Paget disease (osteitis deformans) is a localized disorder of bone remodeling, result-ing in excessive bone resorption followed by disorganized bone replacement, pro-ducing thickened but weak bone that is susceptible to deformity and fracture. There is an association with paramyxovirus and mutations of SQSTM1.
• Seen in those age >40
• Common in those of European ancestry
• Common sites of involvement include the skull, pelvis, femur, and vertebrae
• Majority of cases are polyostotic and mild
Paget disease develops in 3 stages:
• Osteolytic stage (osteoclastic activity predominates)
• Mixed osteolytic-osteoblastic stage
• Osteosclerotic stage (osteoblastic activity predominates in this “burnout stage”)
Paget disease can cause bone pain and deformity, fractures, and warmth of the over-lying skin due to bone hypervascularity. X-rays show bone enlargement with lytic and sclerotic areas. Lab studies show highly elevated serum alkaline phosphatase and increased levels of urinary hydroxyproline. Complications include arteriove-nous shunts within marrow, which may result in high-output cardiac failure and an increased incidence of osteosarcoma and other sarcomas.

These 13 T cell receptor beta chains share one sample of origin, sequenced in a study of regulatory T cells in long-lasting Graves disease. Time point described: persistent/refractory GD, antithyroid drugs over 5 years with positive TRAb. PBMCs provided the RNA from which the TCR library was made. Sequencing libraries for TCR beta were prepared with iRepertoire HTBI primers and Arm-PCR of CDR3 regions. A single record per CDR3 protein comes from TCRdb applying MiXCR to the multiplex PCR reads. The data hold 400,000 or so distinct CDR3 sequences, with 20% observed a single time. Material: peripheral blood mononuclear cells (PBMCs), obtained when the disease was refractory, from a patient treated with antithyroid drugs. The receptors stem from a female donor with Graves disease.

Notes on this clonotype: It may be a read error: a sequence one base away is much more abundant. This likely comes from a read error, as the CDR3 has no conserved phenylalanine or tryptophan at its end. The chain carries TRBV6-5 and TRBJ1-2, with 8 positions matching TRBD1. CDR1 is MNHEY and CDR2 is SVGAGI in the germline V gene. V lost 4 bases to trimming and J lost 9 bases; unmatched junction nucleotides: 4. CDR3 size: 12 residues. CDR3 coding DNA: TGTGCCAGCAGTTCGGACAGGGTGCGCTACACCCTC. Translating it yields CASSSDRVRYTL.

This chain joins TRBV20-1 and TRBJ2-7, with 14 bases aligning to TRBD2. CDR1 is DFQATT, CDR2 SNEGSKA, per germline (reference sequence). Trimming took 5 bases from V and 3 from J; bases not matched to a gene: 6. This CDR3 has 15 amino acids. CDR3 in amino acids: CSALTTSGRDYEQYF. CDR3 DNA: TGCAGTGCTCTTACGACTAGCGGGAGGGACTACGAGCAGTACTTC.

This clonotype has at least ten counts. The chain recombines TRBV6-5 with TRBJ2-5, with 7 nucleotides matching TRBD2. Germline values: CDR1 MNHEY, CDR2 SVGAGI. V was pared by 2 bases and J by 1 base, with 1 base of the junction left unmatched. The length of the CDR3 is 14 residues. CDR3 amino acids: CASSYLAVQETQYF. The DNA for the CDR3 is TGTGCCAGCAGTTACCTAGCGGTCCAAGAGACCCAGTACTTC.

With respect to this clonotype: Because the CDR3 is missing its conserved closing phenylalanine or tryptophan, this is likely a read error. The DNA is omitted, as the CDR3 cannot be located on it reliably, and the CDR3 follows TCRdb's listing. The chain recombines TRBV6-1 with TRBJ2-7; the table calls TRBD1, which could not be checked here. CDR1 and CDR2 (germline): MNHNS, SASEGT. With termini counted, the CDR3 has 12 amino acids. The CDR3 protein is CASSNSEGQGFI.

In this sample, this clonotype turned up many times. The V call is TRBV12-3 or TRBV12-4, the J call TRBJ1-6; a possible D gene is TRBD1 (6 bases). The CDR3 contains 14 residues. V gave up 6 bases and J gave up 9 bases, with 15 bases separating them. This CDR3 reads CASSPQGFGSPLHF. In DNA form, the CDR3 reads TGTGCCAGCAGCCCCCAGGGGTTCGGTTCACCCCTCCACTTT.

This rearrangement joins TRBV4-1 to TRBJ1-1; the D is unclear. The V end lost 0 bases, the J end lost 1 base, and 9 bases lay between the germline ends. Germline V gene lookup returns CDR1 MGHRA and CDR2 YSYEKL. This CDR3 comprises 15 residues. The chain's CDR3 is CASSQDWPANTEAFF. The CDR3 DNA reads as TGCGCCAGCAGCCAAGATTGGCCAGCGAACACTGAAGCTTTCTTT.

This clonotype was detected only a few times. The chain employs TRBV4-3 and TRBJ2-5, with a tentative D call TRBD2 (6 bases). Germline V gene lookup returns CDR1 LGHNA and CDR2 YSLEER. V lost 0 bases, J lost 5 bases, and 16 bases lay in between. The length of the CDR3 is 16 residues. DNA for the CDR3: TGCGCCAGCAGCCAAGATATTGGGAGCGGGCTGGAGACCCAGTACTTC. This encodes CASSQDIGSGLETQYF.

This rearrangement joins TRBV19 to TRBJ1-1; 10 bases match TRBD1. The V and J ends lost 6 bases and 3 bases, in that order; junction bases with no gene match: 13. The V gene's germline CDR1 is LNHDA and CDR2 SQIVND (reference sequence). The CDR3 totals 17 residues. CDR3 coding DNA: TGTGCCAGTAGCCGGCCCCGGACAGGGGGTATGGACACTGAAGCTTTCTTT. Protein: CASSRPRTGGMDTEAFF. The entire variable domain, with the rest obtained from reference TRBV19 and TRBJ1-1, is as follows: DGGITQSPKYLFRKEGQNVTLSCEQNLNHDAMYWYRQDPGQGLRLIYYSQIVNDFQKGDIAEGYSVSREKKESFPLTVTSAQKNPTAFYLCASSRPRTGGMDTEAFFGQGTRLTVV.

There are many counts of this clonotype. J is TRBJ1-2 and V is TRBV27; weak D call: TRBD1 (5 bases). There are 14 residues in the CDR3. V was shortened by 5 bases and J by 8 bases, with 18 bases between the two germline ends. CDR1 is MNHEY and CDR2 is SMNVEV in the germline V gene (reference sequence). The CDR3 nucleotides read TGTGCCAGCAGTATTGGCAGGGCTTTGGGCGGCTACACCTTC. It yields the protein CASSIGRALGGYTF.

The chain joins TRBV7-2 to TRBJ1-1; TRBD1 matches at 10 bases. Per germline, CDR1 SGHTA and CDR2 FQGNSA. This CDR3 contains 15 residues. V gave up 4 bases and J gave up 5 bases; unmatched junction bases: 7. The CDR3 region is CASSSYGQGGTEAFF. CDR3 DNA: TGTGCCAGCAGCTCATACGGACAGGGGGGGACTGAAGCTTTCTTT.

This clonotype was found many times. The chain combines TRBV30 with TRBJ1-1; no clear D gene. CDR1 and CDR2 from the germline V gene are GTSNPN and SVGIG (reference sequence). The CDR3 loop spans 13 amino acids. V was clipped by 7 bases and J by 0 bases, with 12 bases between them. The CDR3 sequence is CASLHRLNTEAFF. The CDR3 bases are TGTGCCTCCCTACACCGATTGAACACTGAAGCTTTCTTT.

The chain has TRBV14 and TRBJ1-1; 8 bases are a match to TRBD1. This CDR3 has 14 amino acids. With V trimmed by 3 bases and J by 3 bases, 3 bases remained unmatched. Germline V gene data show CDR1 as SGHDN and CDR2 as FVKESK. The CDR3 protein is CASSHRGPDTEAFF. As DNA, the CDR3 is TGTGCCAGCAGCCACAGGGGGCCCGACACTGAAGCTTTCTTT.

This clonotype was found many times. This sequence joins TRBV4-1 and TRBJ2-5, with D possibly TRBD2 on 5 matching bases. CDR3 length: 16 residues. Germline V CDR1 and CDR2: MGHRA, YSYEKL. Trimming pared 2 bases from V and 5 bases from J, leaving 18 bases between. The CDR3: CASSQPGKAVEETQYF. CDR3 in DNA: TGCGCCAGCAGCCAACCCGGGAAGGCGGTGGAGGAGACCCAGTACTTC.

Microscopically, there is a haphazard arrangement of cement lines, creating a “mosaic pattern” of lamellar bone. Involved bones are thick but weak and fracture easily. Skull involvement leads to increased head size and foraminal narrowing that can impinge on cranial nerves, often leading to deafness. Involvement of facial bones may produce a lion-like facies.
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